I remember when I first heard of AIDS in church. It may have been called GRID (Gay Related Immune Disorder) at the time, but I know for certain the speaker that day called it "the gay plague." The speaker was half right, but also completely wrong.
He was right that it is a plague-- 34 million people worldwide are infected with HIV and 2.7 million more are infected each year (See World Health Organization data here). Yet, he used his sermon that day to claim so many crazy facts about homosexuality and this disease. Many Christians, once again, reacted poorly at first. He was wrong in that he never mentioned caring for the hurting and ministering to the sick. That's something that Christians should always care about-- regardless of the stigma or source of a disease. And, at first, many churches did not.
Yet, that is not the end of the story. Christians did get involved and still are. Ministries such as Samaritan's Purse, Every Orphan's Hope, He Intends Victory, and World Vision are involved and serving. Lately, we hear less about AIDS, but days like this help to remind us how prevalent it is-- here and around the world.
AIDS is still a very real problem. About 1 out of every 300 people in the U.S. have AIDS, but in Botswana it's almost one out of 4 people. (See infection rates by country here.) But the good news is that both the number of new infections and number of people dying each year is decreasing. There are a number of reasons for this, but one widely acknowledged reason is that churches and Christians have become involved.
The Gospel Impacts AIDS Ministry
The fight against AIDS is more than an educational or moral issue. It's a Christian issue. Yet, since AIDS is primarily spread through sexual contact, it has led to awkward conversations-- or no conversation at all. That's a mistake.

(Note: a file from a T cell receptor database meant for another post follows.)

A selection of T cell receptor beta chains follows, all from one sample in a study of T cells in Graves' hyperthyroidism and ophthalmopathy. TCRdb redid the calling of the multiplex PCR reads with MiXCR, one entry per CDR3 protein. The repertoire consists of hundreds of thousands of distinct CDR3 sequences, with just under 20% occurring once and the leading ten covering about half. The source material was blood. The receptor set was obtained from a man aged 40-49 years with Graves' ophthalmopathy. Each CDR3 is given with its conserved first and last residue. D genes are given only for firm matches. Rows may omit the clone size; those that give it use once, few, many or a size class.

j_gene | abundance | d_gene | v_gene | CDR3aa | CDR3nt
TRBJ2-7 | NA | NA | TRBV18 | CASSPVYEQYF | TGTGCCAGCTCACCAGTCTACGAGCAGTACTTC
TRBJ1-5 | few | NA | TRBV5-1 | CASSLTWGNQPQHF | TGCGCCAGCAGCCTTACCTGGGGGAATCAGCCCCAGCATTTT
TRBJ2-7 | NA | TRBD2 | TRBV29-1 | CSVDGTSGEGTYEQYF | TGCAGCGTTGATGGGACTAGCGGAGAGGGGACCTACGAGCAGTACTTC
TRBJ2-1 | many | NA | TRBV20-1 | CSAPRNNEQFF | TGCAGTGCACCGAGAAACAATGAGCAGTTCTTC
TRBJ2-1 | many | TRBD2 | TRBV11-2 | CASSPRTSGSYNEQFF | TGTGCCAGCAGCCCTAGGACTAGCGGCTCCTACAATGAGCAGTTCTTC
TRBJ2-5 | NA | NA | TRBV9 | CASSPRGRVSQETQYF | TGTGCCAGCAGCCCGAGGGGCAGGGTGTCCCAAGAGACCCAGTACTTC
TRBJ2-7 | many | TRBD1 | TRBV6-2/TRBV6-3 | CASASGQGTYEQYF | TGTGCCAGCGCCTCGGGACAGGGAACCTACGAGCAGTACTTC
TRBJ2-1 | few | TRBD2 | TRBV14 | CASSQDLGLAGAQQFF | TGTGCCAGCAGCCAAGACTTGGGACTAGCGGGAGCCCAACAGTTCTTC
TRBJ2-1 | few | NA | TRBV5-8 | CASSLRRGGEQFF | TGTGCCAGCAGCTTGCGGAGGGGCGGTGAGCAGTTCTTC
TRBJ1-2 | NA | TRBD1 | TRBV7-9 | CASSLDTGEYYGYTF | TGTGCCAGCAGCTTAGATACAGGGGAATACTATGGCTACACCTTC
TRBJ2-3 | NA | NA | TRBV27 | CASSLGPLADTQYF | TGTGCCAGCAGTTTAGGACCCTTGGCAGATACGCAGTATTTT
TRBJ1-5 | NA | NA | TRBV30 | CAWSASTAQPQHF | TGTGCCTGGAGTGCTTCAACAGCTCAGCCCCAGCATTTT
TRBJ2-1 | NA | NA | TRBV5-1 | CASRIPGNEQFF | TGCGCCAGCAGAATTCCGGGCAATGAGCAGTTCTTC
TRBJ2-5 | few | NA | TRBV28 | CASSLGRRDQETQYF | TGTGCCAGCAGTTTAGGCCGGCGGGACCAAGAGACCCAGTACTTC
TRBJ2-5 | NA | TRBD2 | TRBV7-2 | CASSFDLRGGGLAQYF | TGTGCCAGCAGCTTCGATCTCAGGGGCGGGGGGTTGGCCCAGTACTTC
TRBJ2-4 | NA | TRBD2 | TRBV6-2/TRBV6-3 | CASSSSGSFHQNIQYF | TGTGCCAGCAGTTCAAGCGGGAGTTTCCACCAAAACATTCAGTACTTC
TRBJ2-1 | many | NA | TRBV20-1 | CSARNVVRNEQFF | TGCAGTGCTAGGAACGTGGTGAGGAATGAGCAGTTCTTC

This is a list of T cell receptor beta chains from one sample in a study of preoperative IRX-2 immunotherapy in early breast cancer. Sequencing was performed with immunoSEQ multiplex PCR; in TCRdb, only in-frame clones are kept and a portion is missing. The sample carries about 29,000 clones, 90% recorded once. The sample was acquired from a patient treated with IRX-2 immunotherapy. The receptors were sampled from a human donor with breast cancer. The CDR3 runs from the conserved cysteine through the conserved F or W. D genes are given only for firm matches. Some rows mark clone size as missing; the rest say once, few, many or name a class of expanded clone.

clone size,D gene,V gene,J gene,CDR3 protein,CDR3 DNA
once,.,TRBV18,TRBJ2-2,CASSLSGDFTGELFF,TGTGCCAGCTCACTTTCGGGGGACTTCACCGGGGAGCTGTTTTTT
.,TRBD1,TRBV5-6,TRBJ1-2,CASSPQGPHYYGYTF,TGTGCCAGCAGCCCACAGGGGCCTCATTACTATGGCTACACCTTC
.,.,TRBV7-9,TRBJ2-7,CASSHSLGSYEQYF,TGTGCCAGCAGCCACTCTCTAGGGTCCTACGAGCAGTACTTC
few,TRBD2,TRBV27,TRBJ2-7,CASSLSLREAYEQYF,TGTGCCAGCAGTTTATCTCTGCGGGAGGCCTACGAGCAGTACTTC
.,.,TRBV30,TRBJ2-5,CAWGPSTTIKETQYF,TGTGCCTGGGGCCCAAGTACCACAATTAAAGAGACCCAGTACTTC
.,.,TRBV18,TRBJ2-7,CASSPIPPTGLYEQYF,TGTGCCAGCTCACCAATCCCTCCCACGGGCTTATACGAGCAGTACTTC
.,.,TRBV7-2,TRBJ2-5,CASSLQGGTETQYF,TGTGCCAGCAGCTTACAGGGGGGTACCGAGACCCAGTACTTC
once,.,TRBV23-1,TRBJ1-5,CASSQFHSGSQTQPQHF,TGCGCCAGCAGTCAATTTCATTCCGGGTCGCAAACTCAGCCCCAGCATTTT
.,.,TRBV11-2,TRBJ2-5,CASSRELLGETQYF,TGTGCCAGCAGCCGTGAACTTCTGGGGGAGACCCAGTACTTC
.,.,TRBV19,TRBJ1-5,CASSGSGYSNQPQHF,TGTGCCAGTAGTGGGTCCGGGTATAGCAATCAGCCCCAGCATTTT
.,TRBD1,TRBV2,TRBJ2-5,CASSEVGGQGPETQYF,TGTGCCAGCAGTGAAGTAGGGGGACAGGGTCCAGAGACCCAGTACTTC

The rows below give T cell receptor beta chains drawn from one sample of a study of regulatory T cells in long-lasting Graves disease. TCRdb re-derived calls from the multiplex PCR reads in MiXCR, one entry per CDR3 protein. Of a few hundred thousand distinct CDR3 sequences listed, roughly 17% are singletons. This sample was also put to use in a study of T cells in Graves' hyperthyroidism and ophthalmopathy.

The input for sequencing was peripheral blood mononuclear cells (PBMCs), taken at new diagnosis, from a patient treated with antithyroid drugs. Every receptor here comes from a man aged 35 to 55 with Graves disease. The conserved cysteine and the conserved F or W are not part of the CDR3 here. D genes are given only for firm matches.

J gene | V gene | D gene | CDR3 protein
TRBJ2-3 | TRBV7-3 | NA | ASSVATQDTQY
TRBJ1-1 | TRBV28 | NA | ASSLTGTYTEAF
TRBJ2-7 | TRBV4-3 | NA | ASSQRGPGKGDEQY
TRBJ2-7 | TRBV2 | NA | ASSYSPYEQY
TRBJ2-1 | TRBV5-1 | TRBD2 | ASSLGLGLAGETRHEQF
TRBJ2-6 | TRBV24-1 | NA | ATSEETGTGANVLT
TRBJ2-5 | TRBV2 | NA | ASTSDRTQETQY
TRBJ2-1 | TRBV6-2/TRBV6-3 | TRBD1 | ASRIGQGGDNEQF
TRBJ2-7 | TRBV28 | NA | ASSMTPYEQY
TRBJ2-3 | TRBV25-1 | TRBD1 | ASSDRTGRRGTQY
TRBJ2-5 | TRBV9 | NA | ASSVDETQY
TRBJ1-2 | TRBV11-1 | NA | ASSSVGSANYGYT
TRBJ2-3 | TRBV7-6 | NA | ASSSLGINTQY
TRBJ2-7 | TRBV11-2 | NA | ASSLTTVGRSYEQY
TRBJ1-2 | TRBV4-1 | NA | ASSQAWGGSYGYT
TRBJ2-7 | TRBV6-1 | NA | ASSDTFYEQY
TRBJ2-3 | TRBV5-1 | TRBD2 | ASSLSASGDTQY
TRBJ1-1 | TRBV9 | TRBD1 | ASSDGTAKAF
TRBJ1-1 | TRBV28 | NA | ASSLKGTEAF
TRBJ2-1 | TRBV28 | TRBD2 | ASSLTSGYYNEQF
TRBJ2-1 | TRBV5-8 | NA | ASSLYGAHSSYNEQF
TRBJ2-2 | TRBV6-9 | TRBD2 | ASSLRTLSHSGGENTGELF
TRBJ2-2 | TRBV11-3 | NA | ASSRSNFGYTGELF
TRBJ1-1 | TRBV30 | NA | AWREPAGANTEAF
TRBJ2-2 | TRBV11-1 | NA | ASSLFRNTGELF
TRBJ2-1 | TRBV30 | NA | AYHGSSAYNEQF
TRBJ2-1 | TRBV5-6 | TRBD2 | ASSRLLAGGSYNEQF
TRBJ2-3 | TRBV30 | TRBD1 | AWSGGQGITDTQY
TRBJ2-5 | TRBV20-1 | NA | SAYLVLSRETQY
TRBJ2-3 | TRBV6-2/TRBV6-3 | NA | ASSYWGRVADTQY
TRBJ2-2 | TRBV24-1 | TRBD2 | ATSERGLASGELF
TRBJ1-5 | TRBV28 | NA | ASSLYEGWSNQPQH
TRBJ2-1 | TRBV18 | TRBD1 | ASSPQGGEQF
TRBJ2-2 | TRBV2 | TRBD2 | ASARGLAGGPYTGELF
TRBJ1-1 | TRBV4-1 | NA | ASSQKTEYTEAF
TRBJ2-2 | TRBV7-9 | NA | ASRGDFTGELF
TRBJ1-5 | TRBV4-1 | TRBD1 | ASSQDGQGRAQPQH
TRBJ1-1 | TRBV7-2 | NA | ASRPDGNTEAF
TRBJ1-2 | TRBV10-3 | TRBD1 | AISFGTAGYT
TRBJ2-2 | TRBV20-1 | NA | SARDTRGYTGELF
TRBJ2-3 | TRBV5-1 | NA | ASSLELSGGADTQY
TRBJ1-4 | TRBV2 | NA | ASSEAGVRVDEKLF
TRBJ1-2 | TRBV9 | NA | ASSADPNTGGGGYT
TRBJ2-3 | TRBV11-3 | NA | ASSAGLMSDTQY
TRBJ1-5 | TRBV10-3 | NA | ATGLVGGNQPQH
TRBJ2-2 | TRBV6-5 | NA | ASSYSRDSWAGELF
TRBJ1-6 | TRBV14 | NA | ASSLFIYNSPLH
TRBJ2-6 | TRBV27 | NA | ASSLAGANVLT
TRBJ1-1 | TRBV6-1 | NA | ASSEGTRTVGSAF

We know that the ultimate remedy for the global HIV/AIDS pandemic is not a medicinal remedy, an educational remedy, or a moral remedy. It is a gospel remedy. Like Jesus, we can show the love of Christ to those hurting the most. And, here is a case where we can both show and share the love of Christ.
What You Can Do Today
1. Pray for those who are facing the disease. World Vision has a helpful page for a prayer emphasis on World AIDS Day.
2. Be aware. The Centers for Disease Control has a web page with lots of information. Yes, it's graphic since AIDS is primarily spread by sexual content, and I do wish that there was some mention of abstinence education, but many of the fact sheets provided by the CDC are enlightening. Facts are our friends and people need to know more, not less, about AIDS.
3. Give of your time and talents to those who are fighting the disease or ministering to its victims. You and your church can partner locally with health care ministries, pregnancy centers, and even hospice in your area and globally with other ministries to fight the spread of the disease in third world countries.
4. Show courage. Too many people have lacked courage to learn about the illness, to be around those who have the illness, or to care for those who do. If Christians had more courage and less fear, I would have heard something different that first time, and we'd hear more about the illness in our churches today.
At the end of the day today, many people will have talked about AIDS-- and I hope you will as well. Talk about how your church can be involved in AIDS ministry and engagement. I found it interesting that I could find few evangelical churches or denominations with ministry resources for ministering to and with people with AIDS. The Christian Reformed Church has one, Saddleback has one, Wheaton Bible Church has one, yet where are the rest?
Feel free to share some resources if you have some.
Ed Stetzer, Ph.D., is President of LifeWay Research and LifeWay’s Missiologist in Residence. Ed is a contributing editor for Christianity Today, a columnist for Outreach Magazine and Catalyst Monthly, serves on the advisory council of Sermon Central and Christianity Today's Building Church Leaders, and is frequently cited or interviewed in news outlets such as USA Today and CNN. Ed is Visiting Professor of Research and Missiology at Trinity Evangelical Divinity School in Deerfield, Illinois, and Visiting Research Professor at Southeastern Baptist Theological Seminary in Louisville, Kentucky. Ed blogs daily at EdStetzer.com.